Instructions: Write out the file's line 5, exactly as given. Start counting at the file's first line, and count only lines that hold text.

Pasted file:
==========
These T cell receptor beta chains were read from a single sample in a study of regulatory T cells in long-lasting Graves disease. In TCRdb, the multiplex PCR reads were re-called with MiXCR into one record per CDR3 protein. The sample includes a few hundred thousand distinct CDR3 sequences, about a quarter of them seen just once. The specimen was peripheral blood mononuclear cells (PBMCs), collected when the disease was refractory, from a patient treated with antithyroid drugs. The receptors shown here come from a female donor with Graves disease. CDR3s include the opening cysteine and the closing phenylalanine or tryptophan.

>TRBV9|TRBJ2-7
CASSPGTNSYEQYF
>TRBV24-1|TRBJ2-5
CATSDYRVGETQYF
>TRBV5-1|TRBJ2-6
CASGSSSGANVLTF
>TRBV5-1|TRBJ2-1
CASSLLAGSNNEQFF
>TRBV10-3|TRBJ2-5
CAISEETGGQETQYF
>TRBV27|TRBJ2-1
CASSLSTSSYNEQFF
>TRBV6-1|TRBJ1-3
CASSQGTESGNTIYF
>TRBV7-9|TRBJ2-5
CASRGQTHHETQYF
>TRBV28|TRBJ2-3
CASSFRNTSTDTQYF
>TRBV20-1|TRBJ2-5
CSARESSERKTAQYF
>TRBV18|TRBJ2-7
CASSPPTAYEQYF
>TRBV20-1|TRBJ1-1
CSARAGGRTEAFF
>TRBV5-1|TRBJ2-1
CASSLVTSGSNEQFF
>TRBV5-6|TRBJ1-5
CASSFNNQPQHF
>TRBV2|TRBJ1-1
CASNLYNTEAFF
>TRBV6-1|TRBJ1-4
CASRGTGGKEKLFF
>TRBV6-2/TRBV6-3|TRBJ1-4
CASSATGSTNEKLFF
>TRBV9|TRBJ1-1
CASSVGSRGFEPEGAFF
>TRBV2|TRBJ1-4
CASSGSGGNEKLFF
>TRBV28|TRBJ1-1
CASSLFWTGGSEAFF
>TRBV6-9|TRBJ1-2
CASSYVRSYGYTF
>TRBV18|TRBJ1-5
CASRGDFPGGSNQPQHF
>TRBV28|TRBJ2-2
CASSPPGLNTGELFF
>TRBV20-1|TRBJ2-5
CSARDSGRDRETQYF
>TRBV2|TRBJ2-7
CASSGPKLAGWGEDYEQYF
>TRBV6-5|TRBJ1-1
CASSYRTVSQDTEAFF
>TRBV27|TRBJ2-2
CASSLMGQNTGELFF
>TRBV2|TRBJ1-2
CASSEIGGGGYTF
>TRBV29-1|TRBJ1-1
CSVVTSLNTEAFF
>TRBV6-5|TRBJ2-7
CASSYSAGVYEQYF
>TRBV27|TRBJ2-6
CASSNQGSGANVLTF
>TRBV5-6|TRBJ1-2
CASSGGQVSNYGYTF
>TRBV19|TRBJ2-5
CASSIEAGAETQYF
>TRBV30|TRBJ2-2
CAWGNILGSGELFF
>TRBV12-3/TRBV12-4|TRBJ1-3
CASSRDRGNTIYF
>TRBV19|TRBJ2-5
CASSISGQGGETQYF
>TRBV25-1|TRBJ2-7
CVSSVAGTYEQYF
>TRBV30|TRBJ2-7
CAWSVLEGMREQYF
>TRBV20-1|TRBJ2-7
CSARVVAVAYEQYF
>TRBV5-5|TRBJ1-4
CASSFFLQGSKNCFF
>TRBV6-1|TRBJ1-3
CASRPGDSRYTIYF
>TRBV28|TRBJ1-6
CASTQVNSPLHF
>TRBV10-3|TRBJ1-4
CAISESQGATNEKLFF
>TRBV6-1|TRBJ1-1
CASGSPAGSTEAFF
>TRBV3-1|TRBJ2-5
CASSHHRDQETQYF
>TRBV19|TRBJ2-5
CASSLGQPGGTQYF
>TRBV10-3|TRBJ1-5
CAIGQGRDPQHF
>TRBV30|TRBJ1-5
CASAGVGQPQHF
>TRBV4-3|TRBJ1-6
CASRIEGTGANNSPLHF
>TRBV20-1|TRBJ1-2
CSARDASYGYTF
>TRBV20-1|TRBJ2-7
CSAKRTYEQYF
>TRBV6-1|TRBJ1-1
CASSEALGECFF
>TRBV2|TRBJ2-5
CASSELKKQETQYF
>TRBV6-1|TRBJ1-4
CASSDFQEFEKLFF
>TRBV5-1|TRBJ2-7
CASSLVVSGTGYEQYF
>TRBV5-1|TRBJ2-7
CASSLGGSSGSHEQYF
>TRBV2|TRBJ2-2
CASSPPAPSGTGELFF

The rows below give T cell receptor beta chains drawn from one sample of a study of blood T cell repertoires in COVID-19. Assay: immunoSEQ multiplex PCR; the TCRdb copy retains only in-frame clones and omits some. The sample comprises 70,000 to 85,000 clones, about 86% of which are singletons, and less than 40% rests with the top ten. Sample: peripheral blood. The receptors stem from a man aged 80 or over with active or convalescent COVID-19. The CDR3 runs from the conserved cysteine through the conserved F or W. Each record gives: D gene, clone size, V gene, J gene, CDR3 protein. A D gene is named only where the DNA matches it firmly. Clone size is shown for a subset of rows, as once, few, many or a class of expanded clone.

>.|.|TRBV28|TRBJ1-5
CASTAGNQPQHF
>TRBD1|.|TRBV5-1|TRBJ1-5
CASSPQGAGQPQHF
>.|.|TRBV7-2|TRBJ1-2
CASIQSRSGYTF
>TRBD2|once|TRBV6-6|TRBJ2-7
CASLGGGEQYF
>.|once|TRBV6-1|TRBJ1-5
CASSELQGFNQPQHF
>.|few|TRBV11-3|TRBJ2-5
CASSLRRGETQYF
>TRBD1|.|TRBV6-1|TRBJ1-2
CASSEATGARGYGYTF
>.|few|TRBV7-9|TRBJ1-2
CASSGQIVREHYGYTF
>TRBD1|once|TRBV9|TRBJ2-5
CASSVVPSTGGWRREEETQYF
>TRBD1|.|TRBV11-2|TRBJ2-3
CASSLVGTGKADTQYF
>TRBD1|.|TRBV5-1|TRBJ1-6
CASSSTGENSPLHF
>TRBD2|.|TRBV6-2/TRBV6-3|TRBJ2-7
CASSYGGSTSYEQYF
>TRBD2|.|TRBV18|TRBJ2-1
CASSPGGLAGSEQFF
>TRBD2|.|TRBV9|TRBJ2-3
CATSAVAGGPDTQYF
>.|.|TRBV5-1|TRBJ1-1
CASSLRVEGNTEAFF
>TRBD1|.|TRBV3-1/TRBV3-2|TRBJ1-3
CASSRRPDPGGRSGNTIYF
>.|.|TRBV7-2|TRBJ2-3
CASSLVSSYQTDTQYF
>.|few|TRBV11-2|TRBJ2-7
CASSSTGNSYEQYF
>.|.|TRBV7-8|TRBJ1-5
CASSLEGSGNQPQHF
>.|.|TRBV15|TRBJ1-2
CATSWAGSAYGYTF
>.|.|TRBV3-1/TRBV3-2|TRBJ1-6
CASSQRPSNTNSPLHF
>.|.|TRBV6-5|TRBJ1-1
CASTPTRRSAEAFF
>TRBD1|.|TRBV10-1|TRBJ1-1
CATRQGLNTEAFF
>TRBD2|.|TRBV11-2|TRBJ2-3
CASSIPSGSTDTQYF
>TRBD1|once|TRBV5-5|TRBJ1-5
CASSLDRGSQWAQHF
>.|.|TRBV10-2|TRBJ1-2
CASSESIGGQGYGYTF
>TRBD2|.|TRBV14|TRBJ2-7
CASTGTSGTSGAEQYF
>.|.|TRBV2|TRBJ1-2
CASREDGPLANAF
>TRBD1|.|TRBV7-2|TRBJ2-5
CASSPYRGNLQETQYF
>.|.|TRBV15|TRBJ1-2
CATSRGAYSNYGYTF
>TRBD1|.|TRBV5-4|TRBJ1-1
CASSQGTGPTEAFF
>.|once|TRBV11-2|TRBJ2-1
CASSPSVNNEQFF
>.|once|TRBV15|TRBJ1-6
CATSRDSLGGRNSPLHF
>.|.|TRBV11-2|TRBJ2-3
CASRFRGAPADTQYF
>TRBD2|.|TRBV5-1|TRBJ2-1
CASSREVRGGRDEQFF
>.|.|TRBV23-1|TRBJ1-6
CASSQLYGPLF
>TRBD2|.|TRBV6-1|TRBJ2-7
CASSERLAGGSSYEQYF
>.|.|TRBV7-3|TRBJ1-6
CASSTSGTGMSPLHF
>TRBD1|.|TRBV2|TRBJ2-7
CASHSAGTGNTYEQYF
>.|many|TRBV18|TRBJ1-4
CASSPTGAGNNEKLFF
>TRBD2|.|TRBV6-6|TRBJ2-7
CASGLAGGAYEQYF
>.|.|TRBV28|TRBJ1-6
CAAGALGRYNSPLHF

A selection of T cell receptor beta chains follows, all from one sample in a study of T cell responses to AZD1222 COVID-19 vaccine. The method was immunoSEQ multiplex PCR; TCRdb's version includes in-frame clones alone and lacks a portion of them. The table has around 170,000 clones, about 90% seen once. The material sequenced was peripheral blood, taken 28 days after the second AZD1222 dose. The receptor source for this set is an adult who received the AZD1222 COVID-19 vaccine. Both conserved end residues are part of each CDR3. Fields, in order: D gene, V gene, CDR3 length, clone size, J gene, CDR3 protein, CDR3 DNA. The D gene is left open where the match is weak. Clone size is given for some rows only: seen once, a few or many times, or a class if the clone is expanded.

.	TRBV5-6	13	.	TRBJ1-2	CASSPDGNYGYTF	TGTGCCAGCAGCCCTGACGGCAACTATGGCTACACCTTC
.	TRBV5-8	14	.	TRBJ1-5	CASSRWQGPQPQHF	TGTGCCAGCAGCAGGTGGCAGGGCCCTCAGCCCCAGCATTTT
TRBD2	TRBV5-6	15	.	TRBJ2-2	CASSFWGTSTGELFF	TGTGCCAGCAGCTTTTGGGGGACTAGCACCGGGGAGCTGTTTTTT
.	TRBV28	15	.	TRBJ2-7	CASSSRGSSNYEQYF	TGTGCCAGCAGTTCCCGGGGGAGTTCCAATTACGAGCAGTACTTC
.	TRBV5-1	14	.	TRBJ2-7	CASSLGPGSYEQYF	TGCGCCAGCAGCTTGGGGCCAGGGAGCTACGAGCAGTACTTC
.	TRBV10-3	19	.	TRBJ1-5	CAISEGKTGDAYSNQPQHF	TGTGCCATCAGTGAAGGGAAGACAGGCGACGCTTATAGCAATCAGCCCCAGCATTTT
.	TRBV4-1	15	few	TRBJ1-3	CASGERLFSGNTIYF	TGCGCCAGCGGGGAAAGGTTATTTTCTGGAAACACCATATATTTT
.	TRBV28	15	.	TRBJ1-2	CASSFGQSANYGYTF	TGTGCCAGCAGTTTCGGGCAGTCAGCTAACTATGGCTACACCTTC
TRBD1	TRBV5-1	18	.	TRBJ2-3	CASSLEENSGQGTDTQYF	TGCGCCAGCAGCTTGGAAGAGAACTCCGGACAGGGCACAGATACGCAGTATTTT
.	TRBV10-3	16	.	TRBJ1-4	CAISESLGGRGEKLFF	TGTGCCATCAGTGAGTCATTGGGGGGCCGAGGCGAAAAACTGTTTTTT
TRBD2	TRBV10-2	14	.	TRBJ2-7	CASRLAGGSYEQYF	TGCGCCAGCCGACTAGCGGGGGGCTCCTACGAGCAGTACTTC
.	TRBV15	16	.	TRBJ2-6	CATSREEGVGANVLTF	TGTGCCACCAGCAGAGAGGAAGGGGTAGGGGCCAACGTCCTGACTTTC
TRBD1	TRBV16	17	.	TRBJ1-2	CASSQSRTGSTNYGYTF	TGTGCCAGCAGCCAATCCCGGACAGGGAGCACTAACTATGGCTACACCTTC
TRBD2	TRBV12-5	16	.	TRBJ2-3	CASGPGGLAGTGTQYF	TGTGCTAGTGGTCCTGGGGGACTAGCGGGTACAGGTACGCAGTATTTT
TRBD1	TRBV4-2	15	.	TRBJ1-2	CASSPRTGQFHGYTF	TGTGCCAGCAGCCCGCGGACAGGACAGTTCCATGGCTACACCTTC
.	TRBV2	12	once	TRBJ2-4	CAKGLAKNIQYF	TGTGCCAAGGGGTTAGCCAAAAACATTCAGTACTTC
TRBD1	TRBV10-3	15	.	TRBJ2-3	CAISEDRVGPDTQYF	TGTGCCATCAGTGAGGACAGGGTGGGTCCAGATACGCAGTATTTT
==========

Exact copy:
CATSDYRVGETQYF